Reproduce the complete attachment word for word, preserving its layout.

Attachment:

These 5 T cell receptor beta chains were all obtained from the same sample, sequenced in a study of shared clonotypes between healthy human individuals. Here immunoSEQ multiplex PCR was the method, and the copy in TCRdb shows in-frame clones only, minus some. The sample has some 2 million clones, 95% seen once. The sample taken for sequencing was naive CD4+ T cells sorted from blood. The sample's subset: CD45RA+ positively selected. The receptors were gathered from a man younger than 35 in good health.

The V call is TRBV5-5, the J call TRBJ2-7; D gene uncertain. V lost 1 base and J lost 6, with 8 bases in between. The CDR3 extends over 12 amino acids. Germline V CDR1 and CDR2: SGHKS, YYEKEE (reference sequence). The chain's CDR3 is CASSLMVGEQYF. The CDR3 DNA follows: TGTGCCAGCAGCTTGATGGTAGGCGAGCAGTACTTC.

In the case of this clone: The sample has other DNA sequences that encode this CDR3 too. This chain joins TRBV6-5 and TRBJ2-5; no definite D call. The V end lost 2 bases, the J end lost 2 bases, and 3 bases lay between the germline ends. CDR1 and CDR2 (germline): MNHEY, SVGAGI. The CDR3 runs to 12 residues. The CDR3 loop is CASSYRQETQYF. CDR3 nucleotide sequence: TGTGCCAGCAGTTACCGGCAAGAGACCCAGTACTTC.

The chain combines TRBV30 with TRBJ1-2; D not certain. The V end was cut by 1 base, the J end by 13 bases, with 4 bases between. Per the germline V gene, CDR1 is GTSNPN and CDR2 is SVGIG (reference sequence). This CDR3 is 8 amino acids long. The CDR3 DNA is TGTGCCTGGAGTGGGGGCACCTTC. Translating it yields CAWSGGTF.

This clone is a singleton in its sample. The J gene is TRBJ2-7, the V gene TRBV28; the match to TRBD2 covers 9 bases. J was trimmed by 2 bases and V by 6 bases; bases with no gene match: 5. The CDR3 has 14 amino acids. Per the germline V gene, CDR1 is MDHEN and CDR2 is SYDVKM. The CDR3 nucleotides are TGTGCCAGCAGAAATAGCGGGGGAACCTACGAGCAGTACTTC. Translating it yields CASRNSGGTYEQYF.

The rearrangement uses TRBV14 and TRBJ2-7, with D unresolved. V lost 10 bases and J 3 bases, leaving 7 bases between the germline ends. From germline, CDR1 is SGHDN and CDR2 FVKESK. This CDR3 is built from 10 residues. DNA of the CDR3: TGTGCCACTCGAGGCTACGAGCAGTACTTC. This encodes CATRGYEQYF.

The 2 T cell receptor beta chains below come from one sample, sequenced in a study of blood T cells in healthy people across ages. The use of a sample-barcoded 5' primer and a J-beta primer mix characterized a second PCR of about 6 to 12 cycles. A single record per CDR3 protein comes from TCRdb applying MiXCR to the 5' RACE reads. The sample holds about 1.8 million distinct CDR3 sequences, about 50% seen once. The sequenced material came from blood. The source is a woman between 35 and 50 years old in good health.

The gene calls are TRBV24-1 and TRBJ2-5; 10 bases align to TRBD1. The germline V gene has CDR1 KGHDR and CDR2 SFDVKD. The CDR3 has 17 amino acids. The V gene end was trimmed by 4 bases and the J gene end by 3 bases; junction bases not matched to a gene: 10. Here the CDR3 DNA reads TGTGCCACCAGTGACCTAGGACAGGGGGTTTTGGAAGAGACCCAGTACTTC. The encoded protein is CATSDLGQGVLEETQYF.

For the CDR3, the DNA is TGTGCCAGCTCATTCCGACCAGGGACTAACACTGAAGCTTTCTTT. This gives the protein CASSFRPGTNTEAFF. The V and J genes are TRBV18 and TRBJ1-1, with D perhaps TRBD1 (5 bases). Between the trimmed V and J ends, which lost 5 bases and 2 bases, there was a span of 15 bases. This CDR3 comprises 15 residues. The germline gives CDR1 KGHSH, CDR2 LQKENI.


These 5 T cell receptor beta chains were all obtained from the same sample, sequenced in a study of shared clonotypes between healthy human individuals. Here immunoSEQ multiplex PCR was the method, and the copy in TCRdb shows in-frame clones only, minus some. The sample has some 2 million clones, 95% seen once. The sample taken for sequencing was naive CD4+ T cells sorted from blood. The sample's subset: CD45RA+ positively selected. The receptors were gathered from a man younger than 35 in good health.

The V call is TRBV5-5, the J call TRBJ2-7; D gene uncertain. V lost 1 base and J lost 6, with 8 bases in between. The CDR3 extends over 12 amino acids. Germline V CDR1 and CDR2: SGHKS, YYEKEE (reference sequence). The chain's CDR3 is CASSLMVGEQYF. The CDR3 DNA follows: TGTGCCAGCAGCTTGATGGTAGGCGAGCAGTACTTC.

In the case of this clone: The sample has other DNA sequences that encode this CDR3 too. This chain joins TRBV6-5 and TRBJ2-5; no definite D call. The V end lost 2 bases, the J end lost 2 bases, and 3 bases lay between the germline ends. CDR1 and CDR2 (germline): MNHEY, SVGAGI. The CDR3 runs to 12 residues. The CDR3 loop is CASSYRQETQYF. CDR3 nucleotide sequence: TGTGCCAGCAGTTACCGGCAAGAGACCCAGTACTTC.

The chain combines TRBV30 with TRBJ1-2; D not certain. The V end was cut by 1 base, the J end by 13 bases, with 4 bases between. Per the germline V gene, CDR1 is GTSNPN and CDR2 is SVGIG (reference sequence). This CDR3 is 8 amino acids long. The CDR3 DNA is TGTGCCTGGAGTGGGGGCACCTTC. Translating it yields CAWSGGTF.

This clone is a singleton in its sample. The J gene is TRBJ2-7, the V gene TRBV28; the match to TRBD2 covers 9 bases. J was trimmed by 2 bases and V by 6 bases; bases with no gene match: 5. The CDR3 has 14 amino acids. Per the germline V gene, CDR1 is MDHEN and CDR2 is SYDVKM. The CDR3 nucleotides are TGTGCCAGCAGAAATAGCGGGGGAACCTACGAGCAGTACTTC. Translating it yields CASRNSGGTYEQYF.

The rearrangement uses TRBV14 and TRBJ2-7, with D unresolved. V lost 10 bases and J 3 bases, leaving 7 bases between the germline ends. From germline, CDR1 is SGHDN and CDR2 FVKESK. This CDR3 is built from 10 residues. DNA of the CDR3: TGTGCCACTCGAGGCTACGAGCAGTACTTC. This encodes CATRGYEQYF.

The 2 T cell receptor beta chains below come from one sample, sequenced in a study of blood T cells in healthy people across ages. The use of a sample-barcoded 5' primer and a J-beta primer mix characterized a second PCR of about 6 to 12 cycles. A single record per CDR3 protein comes from TCRdb applying MiXCR to the 5' RACE reads. The sample holds about 1.8 million distinct CDR3 sequences, about 50% seen once. The sequenced material came from blood. The source is a woman between 35 and 50 years old in good health.

The gene calls are TRBV24-1 and TRBJ2-5; 10 bases align to TRBD1. The germline V gene has CDR1 KGHDR and CDR2 SFDVKD. The CDR3 has 17 amino acids. The V gene end was trimmed by 4 bases and the J gene end by 3 bases; junction bases not matched to a gene: 10. Here the CDR3 DNA reads TGTGCCACCAGTGACCTAGGACAGGGGGTTTTGGAAGAGACCCAGTACTTC. The encoded protein is CATSDLGQGVLEETQYF.

For the CDR3, the DNA is TGTGCCAGCTCATTCCGACCAGGGACTAACACTGAAGCTTTCTTT. This gives the protein CASSFRPGTNTEAFF. The V and J genes are TRBV18 and TRBJ1-1, with D perhaps TRBD1 (5 bases). Between the trimmed V and J ends, which lost 5 bases and 2 bases, there was a span of 15 bases. This CDR3 comprises 15 residues. The germline gives CDR1 KGHSH, CDR2 LQKENI.